Is Immortality Enough?

Immortality (or eternal life) is the concept of living in a physical or spiritual form for an infinite or inconceivably vast length of time. ~Wikipedia

The Quest For Immortality



(CBS) How’s this for an offer you can’t refuse: how would you like to live say, 400 or 500 years, or even more and all of them in perfect health? It’s both a Utopian and a nightmare scenario but there are those who say it is well within the realm of possibility.

Though we live longer and healthier lives than our grandparents, 100 is more or less the outer limit because, catastrophic disease aside, we just plain wear out. But 60 Minutes correspondent Morley Safer talked to one scientist who says that’s old-fashioned thinking, that sometime in the next 20 to 30 years or so we’ll be able to recondition ourselves for the first steps towards immortality.

According to (Immortality Institute), their mission is to “conquer the blight of involuntary death”.

Raymond Khoury, in his novel The Sanctuary, discusses the concept of immortality:

“Transplants are about reconnecting nerves and veins and, yes, maybe even spinal cords one day. But this is different. This is about stopping the damage that happens to our cells, to our DNA, to our tissues and organs, with every breath we take. It’s about errors in DNA replication, it’s about molecules inside our body getting bombarded by free radicals and mutating wrongly and just degrading over time. It’s about wear and tear.” ~Mia

“But that’s my point. It’s not the years, it’s the mileage.” “You’re talking about cells getting damaged and breaking down, which is very different from saying they’re programmed to live a certain length of time, and then die. It’s like, if you buy a new pair of trainers. You wear them, you jog in them, the soles wear out and the shoes fall apart. If you don’t wear them, they don’t just disintegrate after a few years in their box. Wear and tear. It’s why we die, right? There’s no ticking clock that tells our body its time is up. We’re not programmed to die, are we? ~ Tom Webster a.k.a Kirkwood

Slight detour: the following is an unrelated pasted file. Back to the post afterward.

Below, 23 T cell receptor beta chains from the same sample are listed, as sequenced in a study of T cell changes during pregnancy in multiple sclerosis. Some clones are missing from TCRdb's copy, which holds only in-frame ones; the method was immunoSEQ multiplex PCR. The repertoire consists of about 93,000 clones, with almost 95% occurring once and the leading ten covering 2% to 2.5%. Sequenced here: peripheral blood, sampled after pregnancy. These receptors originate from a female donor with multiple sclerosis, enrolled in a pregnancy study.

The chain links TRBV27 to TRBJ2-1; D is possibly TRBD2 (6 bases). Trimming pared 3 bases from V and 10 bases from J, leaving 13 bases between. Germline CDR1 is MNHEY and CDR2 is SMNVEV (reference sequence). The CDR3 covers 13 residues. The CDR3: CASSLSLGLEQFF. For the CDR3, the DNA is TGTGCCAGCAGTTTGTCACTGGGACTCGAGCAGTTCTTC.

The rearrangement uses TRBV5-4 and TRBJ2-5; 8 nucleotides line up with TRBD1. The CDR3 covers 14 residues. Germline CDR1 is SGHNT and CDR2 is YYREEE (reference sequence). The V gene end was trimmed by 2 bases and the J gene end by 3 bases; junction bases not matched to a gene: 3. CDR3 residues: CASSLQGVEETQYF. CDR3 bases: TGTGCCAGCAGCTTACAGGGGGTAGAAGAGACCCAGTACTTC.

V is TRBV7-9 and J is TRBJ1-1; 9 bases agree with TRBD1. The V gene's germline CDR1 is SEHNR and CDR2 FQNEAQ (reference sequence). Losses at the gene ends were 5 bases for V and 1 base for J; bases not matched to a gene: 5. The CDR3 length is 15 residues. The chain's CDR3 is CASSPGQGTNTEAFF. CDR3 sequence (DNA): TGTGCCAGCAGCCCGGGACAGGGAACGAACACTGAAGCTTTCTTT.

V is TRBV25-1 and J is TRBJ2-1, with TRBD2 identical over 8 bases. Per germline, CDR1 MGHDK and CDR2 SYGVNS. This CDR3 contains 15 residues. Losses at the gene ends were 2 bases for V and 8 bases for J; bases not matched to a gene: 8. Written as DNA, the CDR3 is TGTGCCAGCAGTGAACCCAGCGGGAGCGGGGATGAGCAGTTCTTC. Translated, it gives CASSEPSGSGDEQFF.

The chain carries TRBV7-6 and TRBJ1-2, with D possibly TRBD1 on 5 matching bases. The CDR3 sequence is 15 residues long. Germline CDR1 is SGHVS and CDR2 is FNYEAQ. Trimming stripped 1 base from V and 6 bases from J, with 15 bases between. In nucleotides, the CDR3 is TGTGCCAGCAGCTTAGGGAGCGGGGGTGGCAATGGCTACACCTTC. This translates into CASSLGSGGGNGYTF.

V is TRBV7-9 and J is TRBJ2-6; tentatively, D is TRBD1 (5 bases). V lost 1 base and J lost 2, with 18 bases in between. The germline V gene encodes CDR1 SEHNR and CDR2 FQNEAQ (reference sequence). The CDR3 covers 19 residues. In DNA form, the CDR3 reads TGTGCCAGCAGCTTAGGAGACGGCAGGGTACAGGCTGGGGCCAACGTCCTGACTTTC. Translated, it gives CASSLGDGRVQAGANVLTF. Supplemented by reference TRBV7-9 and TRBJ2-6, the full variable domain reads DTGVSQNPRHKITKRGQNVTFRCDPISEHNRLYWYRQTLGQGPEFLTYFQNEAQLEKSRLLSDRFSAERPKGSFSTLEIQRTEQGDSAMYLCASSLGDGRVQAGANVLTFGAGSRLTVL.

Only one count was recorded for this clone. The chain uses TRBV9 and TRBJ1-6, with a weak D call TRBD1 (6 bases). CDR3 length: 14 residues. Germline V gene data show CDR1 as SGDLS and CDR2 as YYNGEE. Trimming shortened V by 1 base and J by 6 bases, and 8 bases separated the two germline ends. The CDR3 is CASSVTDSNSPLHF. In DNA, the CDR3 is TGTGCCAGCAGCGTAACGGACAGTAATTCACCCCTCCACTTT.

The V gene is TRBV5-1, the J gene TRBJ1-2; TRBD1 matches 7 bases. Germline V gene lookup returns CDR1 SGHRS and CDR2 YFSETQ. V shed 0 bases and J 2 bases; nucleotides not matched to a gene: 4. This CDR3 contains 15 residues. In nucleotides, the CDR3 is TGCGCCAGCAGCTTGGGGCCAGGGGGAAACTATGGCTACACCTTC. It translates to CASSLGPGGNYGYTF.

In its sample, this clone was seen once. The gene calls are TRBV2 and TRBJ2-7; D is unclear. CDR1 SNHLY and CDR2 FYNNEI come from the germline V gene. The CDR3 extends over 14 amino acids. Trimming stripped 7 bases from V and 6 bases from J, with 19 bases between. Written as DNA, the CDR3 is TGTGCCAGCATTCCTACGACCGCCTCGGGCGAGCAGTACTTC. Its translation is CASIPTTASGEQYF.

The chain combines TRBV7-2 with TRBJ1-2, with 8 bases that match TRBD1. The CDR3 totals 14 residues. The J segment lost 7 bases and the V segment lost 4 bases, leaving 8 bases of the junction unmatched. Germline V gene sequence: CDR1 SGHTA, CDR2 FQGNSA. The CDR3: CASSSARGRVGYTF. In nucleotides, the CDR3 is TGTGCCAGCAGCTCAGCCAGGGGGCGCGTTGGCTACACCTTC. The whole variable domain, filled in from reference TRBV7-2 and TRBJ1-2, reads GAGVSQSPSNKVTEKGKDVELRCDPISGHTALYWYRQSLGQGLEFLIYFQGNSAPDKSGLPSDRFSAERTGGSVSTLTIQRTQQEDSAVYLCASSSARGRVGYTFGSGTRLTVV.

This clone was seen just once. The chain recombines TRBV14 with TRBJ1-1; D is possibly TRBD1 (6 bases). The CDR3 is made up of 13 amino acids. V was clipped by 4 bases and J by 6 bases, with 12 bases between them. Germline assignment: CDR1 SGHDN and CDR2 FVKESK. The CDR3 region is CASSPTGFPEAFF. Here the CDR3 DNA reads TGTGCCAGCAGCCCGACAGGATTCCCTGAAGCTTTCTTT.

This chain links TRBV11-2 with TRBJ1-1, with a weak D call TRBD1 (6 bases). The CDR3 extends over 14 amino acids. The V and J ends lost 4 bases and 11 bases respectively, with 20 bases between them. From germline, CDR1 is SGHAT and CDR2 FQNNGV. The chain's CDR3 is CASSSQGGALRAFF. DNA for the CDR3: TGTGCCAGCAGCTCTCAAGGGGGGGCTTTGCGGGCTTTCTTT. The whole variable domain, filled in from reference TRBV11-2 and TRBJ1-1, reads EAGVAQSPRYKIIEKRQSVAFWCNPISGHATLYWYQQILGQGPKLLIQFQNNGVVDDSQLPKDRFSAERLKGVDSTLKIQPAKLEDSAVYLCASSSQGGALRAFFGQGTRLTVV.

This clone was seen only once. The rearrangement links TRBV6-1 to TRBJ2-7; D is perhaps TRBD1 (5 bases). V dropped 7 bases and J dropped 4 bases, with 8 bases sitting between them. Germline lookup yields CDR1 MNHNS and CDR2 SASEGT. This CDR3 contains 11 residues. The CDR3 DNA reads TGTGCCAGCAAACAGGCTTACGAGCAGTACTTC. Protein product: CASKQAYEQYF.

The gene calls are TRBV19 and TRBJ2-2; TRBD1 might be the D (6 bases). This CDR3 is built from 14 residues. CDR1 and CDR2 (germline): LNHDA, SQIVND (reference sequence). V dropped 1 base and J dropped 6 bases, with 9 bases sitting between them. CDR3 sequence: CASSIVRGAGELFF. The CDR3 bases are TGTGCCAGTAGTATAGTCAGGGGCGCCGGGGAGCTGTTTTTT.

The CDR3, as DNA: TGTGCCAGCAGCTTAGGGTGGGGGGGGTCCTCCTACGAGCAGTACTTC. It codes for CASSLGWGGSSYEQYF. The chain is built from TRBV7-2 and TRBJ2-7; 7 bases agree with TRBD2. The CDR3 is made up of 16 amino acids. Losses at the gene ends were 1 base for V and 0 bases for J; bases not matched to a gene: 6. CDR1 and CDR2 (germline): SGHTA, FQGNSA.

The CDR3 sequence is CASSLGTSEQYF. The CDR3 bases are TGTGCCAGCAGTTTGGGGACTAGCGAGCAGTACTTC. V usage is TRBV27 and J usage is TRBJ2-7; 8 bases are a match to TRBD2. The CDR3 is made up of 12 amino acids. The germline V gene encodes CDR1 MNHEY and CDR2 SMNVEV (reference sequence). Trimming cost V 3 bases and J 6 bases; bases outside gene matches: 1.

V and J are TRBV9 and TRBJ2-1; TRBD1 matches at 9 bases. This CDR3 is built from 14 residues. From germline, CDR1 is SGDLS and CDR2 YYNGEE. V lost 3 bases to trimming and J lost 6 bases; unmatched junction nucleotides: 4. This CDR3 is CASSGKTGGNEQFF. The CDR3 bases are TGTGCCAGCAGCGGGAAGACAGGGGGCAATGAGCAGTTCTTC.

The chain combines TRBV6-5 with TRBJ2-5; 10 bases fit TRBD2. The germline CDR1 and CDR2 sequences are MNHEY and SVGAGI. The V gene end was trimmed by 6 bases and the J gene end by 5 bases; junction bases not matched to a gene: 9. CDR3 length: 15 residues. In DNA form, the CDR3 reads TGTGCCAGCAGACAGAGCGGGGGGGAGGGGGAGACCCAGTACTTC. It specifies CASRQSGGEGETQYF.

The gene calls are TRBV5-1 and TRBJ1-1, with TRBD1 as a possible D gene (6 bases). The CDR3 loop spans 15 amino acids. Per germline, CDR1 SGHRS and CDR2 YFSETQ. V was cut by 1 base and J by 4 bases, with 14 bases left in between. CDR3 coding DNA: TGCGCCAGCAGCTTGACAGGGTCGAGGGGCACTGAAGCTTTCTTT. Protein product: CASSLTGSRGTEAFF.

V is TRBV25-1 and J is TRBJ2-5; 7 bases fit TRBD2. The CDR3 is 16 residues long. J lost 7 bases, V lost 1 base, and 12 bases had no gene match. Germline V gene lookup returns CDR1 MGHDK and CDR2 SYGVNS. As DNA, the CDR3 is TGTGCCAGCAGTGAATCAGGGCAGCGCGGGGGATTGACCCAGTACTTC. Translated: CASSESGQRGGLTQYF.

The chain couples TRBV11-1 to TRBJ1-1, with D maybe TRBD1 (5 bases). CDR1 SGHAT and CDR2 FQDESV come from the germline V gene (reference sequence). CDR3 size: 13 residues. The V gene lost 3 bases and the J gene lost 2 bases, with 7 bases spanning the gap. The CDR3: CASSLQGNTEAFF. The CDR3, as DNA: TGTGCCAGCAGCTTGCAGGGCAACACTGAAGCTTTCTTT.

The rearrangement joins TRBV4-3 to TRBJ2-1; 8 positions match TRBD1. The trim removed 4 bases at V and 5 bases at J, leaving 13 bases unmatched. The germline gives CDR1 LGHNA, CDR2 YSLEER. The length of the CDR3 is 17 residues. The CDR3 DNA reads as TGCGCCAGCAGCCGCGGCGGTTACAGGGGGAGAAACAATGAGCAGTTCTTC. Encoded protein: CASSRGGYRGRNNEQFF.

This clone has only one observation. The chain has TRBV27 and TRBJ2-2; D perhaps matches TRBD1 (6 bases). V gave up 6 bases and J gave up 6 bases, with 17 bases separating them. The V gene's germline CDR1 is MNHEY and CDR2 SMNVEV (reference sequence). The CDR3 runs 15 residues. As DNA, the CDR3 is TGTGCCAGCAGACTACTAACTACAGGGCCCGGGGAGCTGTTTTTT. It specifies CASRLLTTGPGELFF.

Immortality being one of those philosophical debates raging for centuries, is one filled with notions of mad-scientists, quackery, and black magic. As an agnostic, I have wondered how the people of the Old Testament mentioned in the bible were said to have lived for upwards of 600-700 years. In the 20th century we’re just beginning to regain our age limit upwards to 100. This of course, comes after centuries of the average human being lucky to see the ripe old age of 70.

Unless ancient technology has yet to be found, it is arguable to say that those who lived in the pre-biblical days did not work and live in a manner to which they wore themselves down.

immortalityquoteMany already argue over the issues of an already over populated planet. However, with longevity the age for bearing children may come later. There are also natural resources to take into consideration.

With humanity currently seeking to extend their life, 200 may seem a wanton goal. However, once we start living to be 200, or even 400-500 as the above scientist suggests, humans will undoubtedly decide it’s still not good enough. Humanity will either try to devise a way of living even longer by creating over-the-counter meds and cosmetics designed to make you live longer and look better as you do, or perhaps they’ll decide that 70 is long enough after all.

Notwithstanding the term ‘immortality’ is generally equated with eternity, what’s your take on immortality, even if it means that the body gives up at around the age of 200?

When is a good time to die?